At a Tuesday meeting, LA City Council President Herb Wesson laid out the agenda for his final term, and included a proposal for the creation of a Los Angeles municipal bank.
The LA Times called the bank the most “unexpected proposal” of the night, one that, according to Wesson’s speech, would involve financing affordable housing, providing loans to small businesses and serving as a place for those involved in the marijuana industry to keep cash.
The bank’s relationship to the marijuana industry could take on particularly interesting implications. Right now, the industry operates primarily in cash, as most banks won’t keep cash affiliated with industry. The Southern California Coalition, a marijuana policy advocacy group, maintains that this makes it hard for those in the industry to rent, as many landlords are reluctant to accept cash. A municipal bank could change all this.
As of Tuesday, over 400 people had signed a change.org petition in support of the bank, arguing that a local bank would stay “accountable to the people,” especially in light of local activists’ push for LA to divest from Wells Fargo. However, some remain skeptical that a bank is what LA should be spending its money on.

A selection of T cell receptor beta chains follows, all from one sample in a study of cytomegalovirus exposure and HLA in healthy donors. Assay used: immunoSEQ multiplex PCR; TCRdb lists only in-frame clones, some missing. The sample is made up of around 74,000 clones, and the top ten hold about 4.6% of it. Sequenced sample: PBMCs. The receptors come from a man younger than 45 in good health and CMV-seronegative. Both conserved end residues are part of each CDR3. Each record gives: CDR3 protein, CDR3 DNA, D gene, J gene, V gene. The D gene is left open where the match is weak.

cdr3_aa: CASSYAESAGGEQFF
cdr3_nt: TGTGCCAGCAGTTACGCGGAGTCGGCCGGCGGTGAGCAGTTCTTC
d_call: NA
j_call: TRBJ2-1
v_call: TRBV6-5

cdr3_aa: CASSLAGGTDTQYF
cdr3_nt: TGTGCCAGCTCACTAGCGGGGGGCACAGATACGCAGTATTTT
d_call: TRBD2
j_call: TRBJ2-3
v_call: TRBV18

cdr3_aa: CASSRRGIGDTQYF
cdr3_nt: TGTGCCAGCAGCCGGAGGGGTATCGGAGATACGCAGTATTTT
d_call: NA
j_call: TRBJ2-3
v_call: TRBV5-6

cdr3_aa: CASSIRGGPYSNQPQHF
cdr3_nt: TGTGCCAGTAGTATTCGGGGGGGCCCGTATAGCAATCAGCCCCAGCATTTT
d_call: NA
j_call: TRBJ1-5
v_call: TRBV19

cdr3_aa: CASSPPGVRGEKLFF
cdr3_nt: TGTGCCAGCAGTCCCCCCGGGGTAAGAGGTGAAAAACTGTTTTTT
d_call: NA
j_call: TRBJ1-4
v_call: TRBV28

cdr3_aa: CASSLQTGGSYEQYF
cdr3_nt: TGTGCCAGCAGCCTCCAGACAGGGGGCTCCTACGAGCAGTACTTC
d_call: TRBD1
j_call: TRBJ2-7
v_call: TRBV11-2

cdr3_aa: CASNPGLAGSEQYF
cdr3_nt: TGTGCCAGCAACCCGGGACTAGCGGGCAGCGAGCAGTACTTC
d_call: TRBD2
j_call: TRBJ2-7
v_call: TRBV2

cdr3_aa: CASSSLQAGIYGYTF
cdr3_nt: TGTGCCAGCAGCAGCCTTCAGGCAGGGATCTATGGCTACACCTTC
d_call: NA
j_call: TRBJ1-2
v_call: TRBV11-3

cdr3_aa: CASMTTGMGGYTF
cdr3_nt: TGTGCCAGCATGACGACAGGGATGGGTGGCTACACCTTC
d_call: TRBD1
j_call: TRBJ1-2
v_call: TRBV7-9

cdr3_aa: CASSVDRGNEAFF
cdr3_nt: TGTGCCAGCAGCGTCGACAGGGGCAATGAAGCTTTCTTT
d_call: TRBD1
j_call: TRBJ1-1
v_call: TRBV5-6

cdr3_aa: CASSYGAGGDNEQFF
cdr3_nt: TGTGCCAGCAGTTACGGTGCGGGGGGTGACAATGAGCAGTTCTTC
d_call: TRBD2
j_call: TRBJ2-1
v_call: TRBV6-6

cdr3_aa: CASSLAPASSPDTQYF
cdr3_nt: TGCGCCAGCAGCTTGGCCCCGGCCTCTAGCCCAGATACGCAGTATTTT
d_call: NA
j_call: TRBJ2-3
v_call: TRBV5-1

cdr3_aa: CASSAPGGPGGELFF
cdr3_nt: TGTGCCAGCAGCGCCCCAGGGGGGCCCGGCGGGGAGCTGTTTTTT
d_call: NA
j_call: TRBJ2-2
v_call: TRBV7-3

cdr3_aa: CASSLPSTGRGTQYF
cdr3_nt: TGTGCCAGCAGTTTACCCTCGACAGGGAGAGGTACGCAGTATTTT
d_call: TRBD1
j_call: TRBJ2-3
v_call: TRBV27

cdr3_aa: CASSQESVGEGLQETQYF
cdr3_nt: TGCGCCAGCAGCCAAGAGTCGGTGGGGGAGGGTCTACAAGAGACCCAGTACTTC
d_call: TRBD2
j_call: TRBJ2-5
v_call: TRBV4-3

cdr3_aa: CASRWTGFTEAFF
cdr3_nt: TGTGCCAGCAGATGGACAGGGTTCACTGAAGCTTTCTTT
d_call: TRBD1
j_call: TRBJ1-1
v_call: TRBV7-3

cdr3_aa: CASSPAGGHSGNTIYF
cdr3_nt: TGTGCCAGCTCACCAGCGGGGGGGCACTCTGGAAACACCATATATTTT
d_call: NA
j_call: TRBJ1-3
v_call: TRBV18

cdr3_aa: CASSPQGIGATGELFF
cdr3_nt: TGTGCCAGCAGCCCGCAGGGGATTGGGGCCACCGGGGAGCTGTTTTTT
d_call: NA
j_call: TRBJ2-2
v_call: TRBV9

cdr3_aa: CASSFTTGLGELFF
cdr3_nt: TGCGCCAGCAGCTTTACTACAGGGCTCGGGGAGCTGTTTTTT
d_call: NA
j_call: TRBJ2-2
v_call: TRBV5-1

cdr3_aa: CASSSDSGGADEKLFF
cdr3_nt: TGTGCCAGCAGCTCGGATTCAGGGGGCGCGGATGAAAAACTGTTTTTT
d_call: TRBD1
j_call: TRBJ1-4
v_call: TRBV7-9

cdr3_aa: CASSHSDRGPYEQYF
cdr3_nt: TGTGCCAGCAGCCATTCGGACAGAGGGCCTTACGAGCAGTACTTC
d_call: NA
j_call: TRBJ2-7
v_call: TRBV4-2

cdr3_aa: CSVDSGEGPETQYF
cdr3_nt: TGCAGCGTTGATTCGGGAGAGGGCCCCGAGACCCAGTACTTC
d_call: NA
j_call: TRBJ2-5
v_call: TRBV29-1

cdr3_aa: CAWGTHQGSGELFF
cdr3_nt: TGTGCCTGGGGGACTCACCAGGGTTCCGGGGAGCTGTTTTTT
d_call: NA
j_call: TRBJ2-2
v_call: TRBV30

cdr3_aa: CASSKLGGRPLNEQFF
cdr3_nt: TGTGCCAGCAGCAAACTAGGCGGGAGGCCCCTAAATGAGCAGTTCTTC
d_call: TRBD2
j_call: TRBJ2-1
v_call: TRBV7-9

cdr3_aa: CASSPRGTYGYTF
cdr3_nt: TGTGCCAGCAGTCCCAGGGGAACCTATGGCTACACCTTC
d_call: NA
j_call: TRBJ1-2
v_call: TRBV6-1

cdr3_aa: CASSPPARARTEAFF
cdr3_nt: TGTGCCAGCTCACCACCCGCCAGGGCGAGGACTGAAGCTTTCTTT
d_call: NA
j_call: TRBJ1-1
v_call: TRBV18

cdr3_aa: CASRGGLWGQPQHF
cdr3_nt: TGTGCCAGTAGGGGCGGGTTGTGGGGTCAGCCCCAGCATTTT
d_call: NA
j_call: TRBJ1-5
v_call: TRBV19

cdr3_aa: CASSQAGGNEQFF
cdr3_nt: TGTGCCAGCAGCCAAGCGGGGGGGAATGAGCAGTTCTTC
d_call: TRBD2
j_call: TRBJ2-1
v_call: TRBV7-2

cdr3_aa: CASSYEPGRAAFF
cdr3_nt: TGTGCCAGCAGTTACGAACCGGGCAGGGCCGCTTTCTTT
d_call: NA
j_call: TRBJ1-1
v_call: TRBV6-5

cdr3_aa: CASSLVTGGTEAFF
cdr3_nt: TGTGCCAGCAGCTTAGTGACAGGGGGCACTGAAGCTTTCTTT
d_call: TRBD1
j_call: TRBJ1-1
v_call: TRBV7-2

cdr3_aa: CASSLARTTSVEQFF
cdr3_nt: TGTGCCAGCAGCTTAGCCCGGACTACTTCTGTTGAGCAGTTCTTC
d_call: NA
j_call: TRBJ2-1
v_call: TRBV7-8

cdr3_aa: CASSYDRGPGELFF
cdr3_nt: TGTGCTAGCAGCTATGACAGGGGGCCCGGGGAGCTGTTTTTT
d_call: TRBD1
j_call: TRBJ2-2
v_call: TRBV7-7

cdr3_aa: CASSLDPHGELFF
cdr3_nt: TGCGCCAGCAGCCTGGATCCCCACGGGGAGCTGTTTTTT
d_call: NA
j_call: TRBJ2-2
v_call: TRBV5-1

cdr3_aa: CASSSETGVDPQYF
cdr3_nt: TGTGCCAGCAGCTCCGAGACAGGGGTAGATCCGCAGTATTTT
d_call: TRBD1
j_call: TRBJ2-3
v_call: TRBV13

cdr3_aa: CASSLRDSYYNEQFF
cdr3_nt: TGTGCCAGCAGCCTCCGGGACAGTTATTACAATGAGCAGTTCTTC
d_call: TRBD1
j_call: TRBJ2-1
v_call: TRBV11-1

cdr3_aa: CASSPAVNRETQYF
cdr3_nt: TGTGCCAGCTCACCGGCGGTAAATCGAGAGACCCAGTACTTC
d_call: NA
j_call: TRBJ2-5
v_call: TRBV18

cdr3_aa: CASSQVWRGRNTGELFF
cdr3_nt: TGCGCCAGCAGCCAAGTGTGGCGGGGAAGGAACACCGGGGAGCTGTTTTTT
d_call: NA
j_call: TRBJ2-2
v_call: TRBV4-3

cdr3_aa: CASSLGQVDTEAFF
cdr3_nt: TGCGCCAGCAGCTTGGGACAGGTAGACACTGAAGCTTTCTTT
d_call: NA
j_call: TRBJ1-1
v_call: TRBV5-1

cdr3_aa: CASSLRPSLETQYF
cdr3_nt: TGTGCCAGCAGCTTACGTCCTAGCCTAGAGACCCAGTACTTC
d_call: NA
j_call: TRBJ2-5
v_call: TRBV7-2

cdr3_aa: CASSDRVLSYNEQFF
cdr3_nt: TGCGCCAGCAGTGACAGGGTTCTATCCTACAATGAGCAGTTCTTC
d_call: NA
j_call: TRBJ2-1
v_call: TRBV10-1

So would a municipal bank be worth the cost? Is this the best way to bring the marijuana industry into the fold? Oakland and San Francisco are looking into similar ideas— is a city the size of LA up for the job?
Phoenix Goodman, co-founder of Public Bank L.A., a group advocating for a municipal bank for the city of Los Angeles; he tweets @phoenix_goodman
Jack Humphreville, member of the Neighborhood Council Budget Advocates, a group that gives feedback to city leaders on the budget, and a contributor to CityWatch, an online publication covering issues involving the City of Los Angeles; he tweets @Jack90020